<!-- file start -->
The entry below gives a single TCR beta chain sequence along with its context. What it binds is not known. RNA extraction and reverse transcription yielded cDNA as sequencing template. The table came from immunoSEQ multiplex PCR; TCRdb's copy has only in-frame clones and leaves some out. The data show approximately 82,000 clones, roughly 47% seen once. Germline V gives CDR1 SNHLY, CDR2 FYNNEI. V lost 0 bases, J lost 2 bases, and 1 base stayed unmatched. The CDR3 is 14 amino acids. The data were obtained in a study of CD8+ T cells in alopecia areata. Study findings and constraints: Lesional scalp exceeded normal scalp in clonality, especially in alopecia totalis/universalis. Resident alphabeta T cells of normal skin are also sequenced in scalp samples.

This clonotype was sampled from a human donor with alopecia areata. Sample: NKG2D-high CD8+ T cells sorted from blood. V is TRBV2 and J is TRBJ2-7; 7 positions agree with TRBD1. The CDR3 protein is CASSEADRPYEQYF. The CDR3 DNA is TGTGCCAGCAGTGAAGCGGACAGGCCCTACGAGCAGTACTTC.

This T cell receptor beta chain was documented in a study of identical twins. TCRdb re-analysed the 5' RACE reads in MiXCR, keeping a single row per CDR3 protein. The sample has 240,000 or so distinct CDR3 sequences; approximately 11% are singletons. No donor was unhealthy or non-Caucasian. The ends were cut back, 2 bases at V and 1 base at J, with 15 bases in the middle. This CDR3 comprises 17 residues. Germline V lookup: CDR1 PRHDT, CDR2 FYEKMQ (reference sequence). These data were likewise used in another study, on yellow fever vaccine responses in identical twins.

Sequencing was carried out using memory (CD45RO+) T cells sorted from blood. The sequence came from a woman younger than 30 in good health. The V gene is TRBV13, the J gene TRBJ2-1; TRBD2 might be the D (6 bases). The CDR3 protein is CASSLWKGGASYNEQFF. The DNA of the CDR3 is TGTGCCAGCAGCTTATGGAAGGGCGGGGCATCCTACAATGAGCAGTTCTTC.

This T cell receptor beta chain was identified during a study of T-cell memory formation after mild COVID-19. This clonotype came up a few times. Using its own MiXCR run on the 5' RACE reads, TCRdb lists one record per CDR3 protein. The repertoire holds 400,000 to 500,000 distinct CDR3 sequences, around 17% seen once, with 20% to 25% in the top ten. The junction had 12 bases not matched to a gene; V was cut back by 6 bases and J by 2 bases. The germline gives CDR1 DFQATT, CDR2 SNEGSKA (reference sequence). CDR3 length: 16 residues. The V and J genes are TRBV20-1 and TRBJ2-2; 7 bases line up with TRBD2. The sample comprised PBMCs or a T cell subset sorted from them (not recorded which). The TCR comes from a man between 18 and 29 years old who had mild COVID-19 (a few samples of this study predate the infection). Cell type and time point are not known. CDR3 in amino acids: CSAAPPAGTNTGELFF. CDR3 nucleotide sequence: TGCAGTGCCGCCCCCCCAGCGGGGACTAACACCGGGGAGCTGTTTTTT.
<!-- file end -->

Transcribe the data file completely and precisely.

The entry below gives a single TCR beta chain sequence along with its context. What it binds is not known. RNA extraction and reverse transcription yielded cDNA as sequencing template. The table came from immunoSEQ multiplex PCR; TCRdb's copy has only in-frame clones and leaves some out. The data show approximately 82,000 clones, roughly 47% seen once. Germline V gives CDR1 SNHLY, CDR2 FYNNEI. V lost 0 bases, J lost 2 bases, and 1 base stayed unmatched. The CDR3 is 14 amino acids. The data were obtained in a study of CD8+ T cells in alopecia areata. Study findings and constraints: Lesional scalp exceeded normal scalp in clonality, especially in alopecia totalis/universalis. Resident alphabeta T cells of normal skin are also sequenced in scalp samples.

This clonotype was sampled from a human donor with alopecia areata. Sample: NKG2D-high CD8+ T cells sorted from blood. V is TRBV2 and J is TRBJ2-7; 7 positions agree with TRBD1. The CDR3 protein is CASSEADRPYEQYF. The CDR3 DNA is TGTGCCAGCAGTGAAGCGGACAGGCCCTACGAGCAGTACTTC.

This T cell receptor beta chain was documented in a study of identical twins. TCRdb re-analysed the 5' RACE reads in MiXCR, keeping a single row per CDR3 protein. The sample has 240,000 or so distinct CDR3 sequences; approximately 11% are singletons. No donor was unhealthy or non-Caucasian. The ends were cut back, 2 bases at V and 1 base at J, with 15 bases in the middle. This CDR3 comprises 17 residues. Germline V lookup: CDR1 PRHDT, CDR2 FYEKMQ (reference sequence). These data were likewise used in another study, on yellow fever vaccine responses in identical twins.

Sequencing was carried out using memory (CD45RO+) T cells sorted from blood. The sequence came from a woman younger than 30 in good health. The V gene is TRBV13, the J gene TRBJ2-1; TRBD2 might be the D (6 bases). The CDR3 protein is CASSLWKGGASYNEQFF. The DNA of the CDR3 is TGTGCCAGCAGCTTATGGAAGGGCGGGGCATCCTACAATGAGCAGTTCTTC.

This T cell receptor beta chain was identified during a study of T-cell memory formation after mild COVID-19. This clonotype came up a few times. Using its own MiXCR run on the 5' RACE reads, TCRdb lists one record per CDR3 protein. The repertoire holds 400,000 to 500,000 distinct CDR3 sequences, around 17% seen once, with 20% to 25% in the top ten. The junction had 12 bases not matched to a gene; V was cut back by 6 bases and J by 2 bases. The germline gives CDR1 DFQATT, CDR2 SNEGSKA (reference sequence). CDR3 length: 16 residues. The V and J genes are TRBV20-1 and TRBJ2-2; 7 bases line up with TRBD2. The sample comprised PBMCs or a T cell subset sorted from them (not recorded which). The TCR comes from a man between 18 and 29 years old who had mild COVID-19 (a few samples of this study predate the infection). Cell type and time point are not known. CDR3 in amino acids: CSAAPPAGTNTGELFF. CDR3 nucleotide sequence: TGCAGTGCCGCCCCCCCAGCGGGGACTAACACCGGGGAGCTGTTTTTT.